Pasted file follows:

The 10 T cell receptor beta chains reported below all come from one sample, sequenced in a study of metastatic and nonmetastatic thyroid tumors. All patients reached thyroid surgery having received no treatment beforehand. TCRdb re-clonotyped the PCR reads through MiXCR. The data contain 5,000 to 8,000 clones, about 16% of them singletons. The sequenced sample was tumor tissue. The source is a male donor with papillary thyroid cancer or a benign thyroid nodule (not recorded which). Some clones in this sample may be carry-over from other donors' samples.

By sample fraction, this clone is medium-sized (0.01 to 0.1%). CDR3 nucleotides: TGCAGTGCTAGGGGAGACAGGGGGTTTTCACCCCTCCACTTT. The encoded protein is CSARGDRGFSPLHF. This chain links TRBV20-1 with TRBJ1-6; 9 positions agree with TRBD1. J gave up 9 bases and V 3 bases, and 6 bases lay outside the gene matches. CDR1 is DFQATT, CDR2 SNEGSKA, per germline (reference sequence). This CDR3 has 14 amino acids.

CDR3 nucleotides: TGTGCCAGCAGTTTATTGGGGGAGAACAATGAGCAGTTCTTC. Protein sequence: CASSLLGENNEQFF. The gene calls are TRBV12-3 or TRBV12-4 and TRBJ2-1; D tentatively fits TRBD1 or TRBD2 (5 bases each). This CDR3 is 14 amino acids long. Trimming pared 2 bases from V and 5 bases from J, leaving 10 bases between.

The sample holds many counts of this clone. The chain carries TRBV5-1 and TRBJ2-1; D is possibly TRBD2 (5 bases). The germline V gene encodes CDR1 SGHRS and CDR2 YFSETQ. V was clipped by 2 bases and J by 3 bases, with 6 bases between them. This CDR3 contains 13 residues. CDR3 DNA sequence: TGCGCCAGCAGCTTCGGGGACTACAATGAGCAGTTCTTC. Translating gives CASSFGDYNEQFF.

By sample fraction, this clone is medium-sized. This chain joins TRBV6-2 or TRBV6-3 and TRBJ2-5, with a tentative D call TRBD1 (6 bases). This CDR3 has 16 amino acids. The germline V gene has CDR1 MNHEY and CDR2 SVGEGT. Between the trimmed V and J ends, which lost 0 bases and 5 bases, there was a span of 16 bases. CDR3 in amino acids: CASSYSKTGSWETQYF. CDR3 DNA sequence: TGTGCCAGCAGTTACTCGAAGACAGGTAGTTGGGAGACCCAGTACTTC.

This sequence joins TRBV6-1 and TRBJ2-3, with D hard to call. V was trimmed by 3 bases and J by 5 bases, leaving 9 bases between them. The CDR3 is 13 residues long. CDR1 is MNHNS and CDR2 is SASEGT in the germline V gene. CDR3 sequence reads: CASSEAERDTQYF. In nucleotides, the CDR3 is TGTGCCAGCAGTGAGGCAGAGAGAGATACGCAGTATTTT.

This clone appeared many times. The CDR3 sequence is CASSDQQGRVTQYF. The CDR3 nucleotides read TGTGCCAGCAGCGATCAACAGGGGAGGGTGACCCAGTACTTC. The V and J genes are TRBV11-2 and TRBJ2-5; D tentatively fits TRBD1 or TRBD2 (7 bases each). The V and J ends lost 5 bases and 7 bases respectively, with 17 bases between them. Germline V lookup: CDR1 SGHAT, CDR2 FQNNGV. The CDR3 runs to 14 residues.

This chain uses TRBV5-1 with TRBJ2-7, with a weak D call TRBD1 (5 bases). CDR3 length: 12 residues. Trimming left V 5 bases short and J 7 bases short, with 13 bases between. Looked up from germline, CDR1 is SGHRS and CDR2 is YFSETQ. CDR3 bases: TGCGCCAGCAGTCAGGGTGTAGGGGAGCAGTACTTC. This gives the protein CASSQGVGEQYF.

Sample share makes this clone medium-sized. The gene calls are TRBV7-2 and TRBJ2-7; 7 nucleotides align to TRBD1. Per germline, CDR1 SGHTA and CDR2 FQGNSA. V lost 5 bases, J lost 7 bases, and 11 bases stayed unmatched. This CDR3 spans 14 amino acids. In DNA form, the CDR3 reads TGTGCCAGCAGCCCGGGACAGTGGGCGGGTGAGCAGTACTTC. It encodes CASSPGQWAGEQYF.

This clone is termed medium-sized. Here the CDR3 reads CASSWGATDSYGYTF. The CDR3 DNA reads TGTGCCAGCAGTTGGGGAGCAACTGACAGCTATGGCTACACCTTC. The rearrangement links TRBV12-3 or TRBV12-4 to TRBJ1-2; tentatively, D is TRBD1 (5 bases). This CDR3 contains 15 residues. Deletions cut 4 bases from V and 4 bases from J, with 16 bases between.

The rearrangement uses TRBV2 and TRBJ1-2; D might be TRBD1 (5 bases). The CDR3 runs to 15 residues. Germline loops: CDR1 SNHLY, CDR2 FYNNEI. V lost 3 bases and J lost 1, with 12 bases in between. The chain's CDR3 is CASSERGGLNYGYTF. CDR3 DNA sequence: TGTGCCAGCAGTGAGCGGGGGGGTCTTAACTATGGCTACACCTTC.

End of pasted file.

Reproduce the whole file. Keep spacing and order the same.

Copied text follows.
The 10 T cell receptor beta chains reported below all come from one sample, sequenced in a study of metastatic and nonmetastatic thyroid tumors. All patients reached thyroid surgery having received no treatment beforehand. TCRdb re-clonotyped the PCR reads through MiXCR. The data contain 5,000 to 8,000 clones, about 16% of them singletons. The sequenced sample was tumor tissue. The source is a male donor with papillary thyroid cancer or a benign thyroid nodule (not recorded which). Some clones in this sample may be carry-over from other donors' samples.

By sample fraction, this clone is medium-sized (0.01 to 0.1%). CDR3 nucleotides: TGCAGTGCTAGGGGAGACAGGGGGTTTTCACCCCTCCACTTT. The encoded protein is CSARGDRGFSPLHF. This chain links TRBV20-1 with TRBJ1-6; 9 positions agree with TRBD1. J gave up 9 bases and V 3 bases, and 6 bases lay outside the gene matches. CDR1 is DFQATT, CDR2 SNEGSKA, per germline (reference sequence). This CDR3 has 14 amino acids.

CDR3 nucleotides: TGTGCCAGCAGTTTATTGGGGGAGAACAATGAGCAGTTCTTC. Protein sequence: CASSLLGENNEQFF. The gene calls are TRBV12-3 or TRBV12-4 and TRBJ2-1; D tentatively fits TRBD1 or TRBD2 (5 bases each). This CDR3 is 14 amino acids long. Trimming pared 2 bases from V and 5 bases from J, leaving 10 bases between.

The sample holds many counts of this clone. The chain carries TRBV5-1 and TRBJ2-1; D is possibly TRBD2 (5 bases). The germline V gene encodes CDR1 SGHRS and CDR2 YFSETQ. V was clipped by 2 bases and J by 3 bases, with 6 bases between them. This CDR3 contains 13 residues. CDR3 DNA sequence: TGCGCCAGCAGCTTCGGGGACTACAATGAGCAGTTCTTC. Translating gives CASSFGDYNEQFF.

By sample fraction, this clone is medium-sized. This chain joins TRBV6-2 or TRBV6-3 and TRBJ2-5, with a tentative D call TRBD1 (6 bases). This CDR3 has 16 amino acids. The germline V gene has CDR1 MNHEY and CDR2 SVGEGT. Between the trimmed V and J ends, which lost 0 bases and 5 bases, there was a span of 16 bases. CDR3 in amino acids: CASSYSKTGSWETQYF. CDR3 DNA sequence: TGTGCCAGCAGTTACTCGAAGACAGGTAGTTGGGAGACCCAGTACTTC.

This sequence joins TRBV6-1 and TRBJ2-3, with D hard to call. V was trimmed by 3 bases and J by 5 bases, leaving 9 bases between them. The CDR3 is 13 residues long. CDR1 is MNHNS and CDR2 is SASEGT in the germline V gene. CDR3 sequence reads: CASSEAERDTQYF. In nucleotides, the CDR3 is TGTGCCAGCAGTGAGGCAGAGAGAGATACGCAGTATTTT.

This clone appeared many times. The CDR3 sequence is CASSDQQGRVTQYF. The CDR3 nucleotides read TGTGCCAGCAGCGATCAACAGGGGAGGGTGACCCAGTACTTC. The V and J genes are TRBV11-2 and TRBJ2-5; D tentatively fits TRBD1 or TRBD2 (7 bases each). The V and J ends lost 5 bases and 7 bases respectively, with 17 bases between them. Germline V lookup: CDR1 SGHAT, CDR2 FQNNGV. The CDR3 runs to 14 residues.

This chain uses TRBV5-1 with TRBJ2-7, with a weak D call TRBD1 (5 bases). CDR3 length: 12 residues. Trimming left V 5 bases short and J 7 bases short, with 13 bases between. Looked up from germline, CDR1 is SGHRS and CDR2 is YFSETQ. CDR3 bases: TGCGCCAGCAGTCAGGGTGTAGGGGAGCAGTACTTC. This gives the protein CASSQGVGEQYF.

Sample share makes this clone medium-sized. The gene calls are TRBV7-2 and TRBJ2-7; 7 nucleotides align to TRBD1. Per germline, CDR1 SGHTA and CDR2 FQGNSA. V lost 5 bases, J lost 7 bases, and 11 bases stayed unmatched. This CDR3 spans 14 amino acids. In DNA form, the CDR3 reads TGTGCCAGCAGCCCGGGACAGTGGGCGGGTGAGCAGTACTTC. It encodes CASSPGQWAGEQYF.

This clone is termed medium-sized. Here the CDR3 reads CASSWGATDSYGYTF. The CDR3 DNA reads TGTGCCAGCAGTTGGGGAGCAACTGACAGCTATGGCTACACCTTC. The rearrangement links TRBV12-3 or TRBV12-4 to TRBJ1-2; tentatively, D is TRBD1 (5 bases). This CDR3 contains 15 residues. Deletions cut 4 bases from V and 4 bases from J, with 16 bases between.

The rearrangement uses TRBV2 and TRBJ1-2; D might be TRBD1 (5 bases). The CDR3 runs to 15 residues. Germline loops: CDR1 SNHLY, CDR2 FYNNEI. V lost 3 bases and J lost 1, with 12 bases in between. The chain's CDR3 is CASSERGGLNYGYTF. CDR3 DNA sequence: TGTGCCAGCAGTGAGCGGGGGGGTCTTAACTATGGCTACACCTTC.